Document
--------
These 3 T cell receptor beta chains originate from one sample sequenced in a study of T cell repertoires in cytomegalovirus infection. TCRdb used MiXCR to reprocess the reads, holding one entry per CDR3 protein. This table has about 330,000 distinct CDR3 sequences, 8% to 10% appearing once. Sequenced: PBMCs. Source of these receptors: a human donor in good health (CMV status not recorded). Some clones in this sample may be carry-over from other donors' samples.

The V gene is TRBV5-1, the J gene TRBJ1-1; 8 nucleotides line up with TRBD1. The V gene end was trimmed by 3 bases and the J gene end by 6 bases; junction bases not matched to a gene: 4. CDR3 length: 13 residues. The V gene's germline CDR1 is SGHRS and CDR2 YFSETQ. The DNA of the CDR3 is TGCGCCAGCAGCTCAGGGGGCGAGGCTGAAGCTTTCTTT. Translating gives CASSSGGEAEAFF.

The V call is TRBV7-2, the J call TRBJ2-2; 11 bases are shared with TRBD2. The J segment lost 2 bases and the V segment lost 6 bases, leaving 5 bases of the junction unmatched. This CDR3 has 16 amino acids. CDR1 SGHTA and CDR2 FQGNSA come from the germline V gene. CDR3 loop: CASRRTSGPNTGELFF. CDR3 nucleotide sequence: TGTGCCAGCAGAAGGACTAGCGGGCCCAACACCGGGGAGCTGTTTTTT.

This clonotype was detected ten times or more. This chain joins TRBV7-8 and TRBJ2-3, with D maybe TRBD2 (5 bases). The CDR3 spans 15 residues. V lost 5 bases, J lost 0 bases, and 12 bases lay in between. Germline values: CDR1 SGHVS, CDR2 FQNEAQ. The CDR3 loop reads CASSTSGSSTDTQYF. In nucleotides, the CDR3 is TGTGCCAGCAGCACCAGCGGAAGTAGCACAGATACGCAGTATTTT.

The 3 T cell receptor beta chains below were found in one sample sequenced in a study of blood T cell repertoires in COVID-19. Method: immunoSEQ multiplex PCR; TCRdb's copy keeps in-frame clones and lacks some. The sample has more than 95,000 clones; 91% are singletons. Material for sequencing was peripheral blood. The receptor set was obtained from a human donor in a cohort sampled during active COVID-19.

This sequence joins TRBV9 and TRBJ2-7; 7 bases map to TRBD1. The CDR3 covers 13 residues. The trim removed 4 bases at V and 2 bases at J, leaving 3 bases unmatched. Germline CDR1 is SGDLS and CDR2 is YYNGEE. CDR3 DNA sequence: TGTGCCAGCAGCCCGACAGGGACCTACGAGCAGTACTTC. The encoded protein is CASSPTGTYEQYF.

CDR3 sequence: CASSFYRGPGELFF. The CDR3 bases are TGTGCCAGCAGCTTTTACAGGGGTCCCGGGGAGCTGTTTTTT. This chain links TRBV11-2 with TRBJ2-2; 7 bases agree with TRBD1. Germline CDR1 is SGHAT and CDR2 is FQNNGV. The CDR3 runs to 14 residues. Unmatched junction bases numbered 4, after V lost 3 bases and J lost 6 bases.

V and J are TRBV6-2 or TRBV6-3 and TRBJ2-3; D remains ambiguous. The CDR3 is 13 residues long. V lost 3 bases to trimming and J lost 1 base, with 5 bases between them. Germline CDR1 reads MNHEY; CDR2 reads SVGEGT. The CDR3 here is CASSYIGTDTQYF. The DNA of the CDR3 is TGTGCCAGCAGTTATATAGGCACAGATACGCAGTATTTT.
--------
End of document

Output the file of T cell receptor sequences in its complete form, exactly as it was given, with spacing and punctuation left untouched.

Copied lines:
These 3 T cell receptor beta chains originate from one sample sequenced in a study of T cell repertoires in cytomegalovirus infection. TCRdb used MiXCR to reprocess the reads, holding one entry per CDR3 protein. This table has about 330,000 distinct CDR3 sequences, 8% to 10% appearing once. Sequenced: PBMCs. Source of these receptors: a human donor in good health (CMV status not recorded). Some clones in this sample may be carry-over from other donors' samples.

The V gene is TRBV5-1, the J gene TRBJ1-1; 8 nucleotides line up with TRBD1. The V gene end was trimmed by 3 bases and the J gene end by 6 bases; junction bases not matched to a gene: 4. CDR3 length: 13 residues. The V gene's germline CDR1 is SGHRS and CDR2 YFSETQ. The DNA of the CDR3 is TGCGCCAGCAGCTCAGGGGGCGAGGCTGAAGCTTTCTTT. Translating gives CASSSGGEAEAFF.

The V call is TRBV7-2, the J call TRBJ2-2; 11 bases are shared with TRBD2. The J segment lost 2 bases and the V segment lost 6 bases, leaving 5 bases of the junction unmatched. This CDR3 has 16 amino acids. CDR1 SGHTA and CDR2 FQGNSA come from the germline V gene. CDR3 loop: CASRRTSGPNTGELFF. CDR3 nucleotide sequence: TGTGCCAGCAGAAGGACTAGCGGGCCCAACACCGGGGAGCTGTTTTTT.

This clonotype was detected ten times or more. This chain joins TRBV7-8 and TRBJ2-3, with D maybe TRBD2 (5 bases). The CDR3 spans 15 residues. V lost 5 bases, J lost 0 bases, and 12 bases lay in between. Germline values: CDR1 SGHVS, CDR2 FQNEAQ. The CDR3 loop reads CASSTSGSSTDTQYF. In nucleotides, the CDR3 is TGTGCCAGCAGCACCAGCGGAAGTAGCACAGATACGCAGTATTTT.

The 3 T cell receptor beta chains below were found in one sample sequenced in a study of blood T cell repertoires in COVID-19. Method: immunoSEQ multiplex PCR; TCRdb's copy keeps in-frame clones and lacks some. The sample has more than 95,000 clones; 91% are singletons. Material for sequencing was peripheral blood. The receptor set was obtained from a human donor in a cohort sampled during active COVID-19.

This sequence joins TRBV9 and TRBJ2-7; 7 bases map to TRBD1. The CDR3 covers 13 residues. The trim removed 4 bases at V and 2 bases at J, leaving 3 bases unmatched. Germline CDR1 is SGDLS and CDR2 is YYNGEE. CDR3 DNA sequence: TGTGCCAGCAGCCCGACAGGGACCTACGAGCAGTACTTC. The encoded protein is CASSPTGTYEQYF.

CDR3 sequence: CASSFYRGPGELFF. The CDR3 bases are TGTGCCAGCAGCTTTTACAGGGGTCCCGGGGAGCTGTTTTTT. This chain links TRBV11-2 with TRBJ2-2; 7 bases agree with TRBD1. Germline CDR1 is SGHAT and CDR2 is FQNNGV. The CDR3 runs to 14 residues. Unmatched junction bases numbered 4, after V lost 3 bases and J lost 6 bases.

V and J are TRBV6-2 or TRBV6-3 and TRBJ2-3; D remains ambiguous. The CDR3 is 13 residues long. V lost 3 bases to trimming and J lost 1 base, with 5 bases between them. Germline CDR1 reads MNHEY; CDR2 reads SVGEGT. The CDR3 here is CASSYIGTDTQYF. The DNA of the CDR3 is TGTGCCAGCAGTTATATAGGCACAGATACGCAGTATTTT.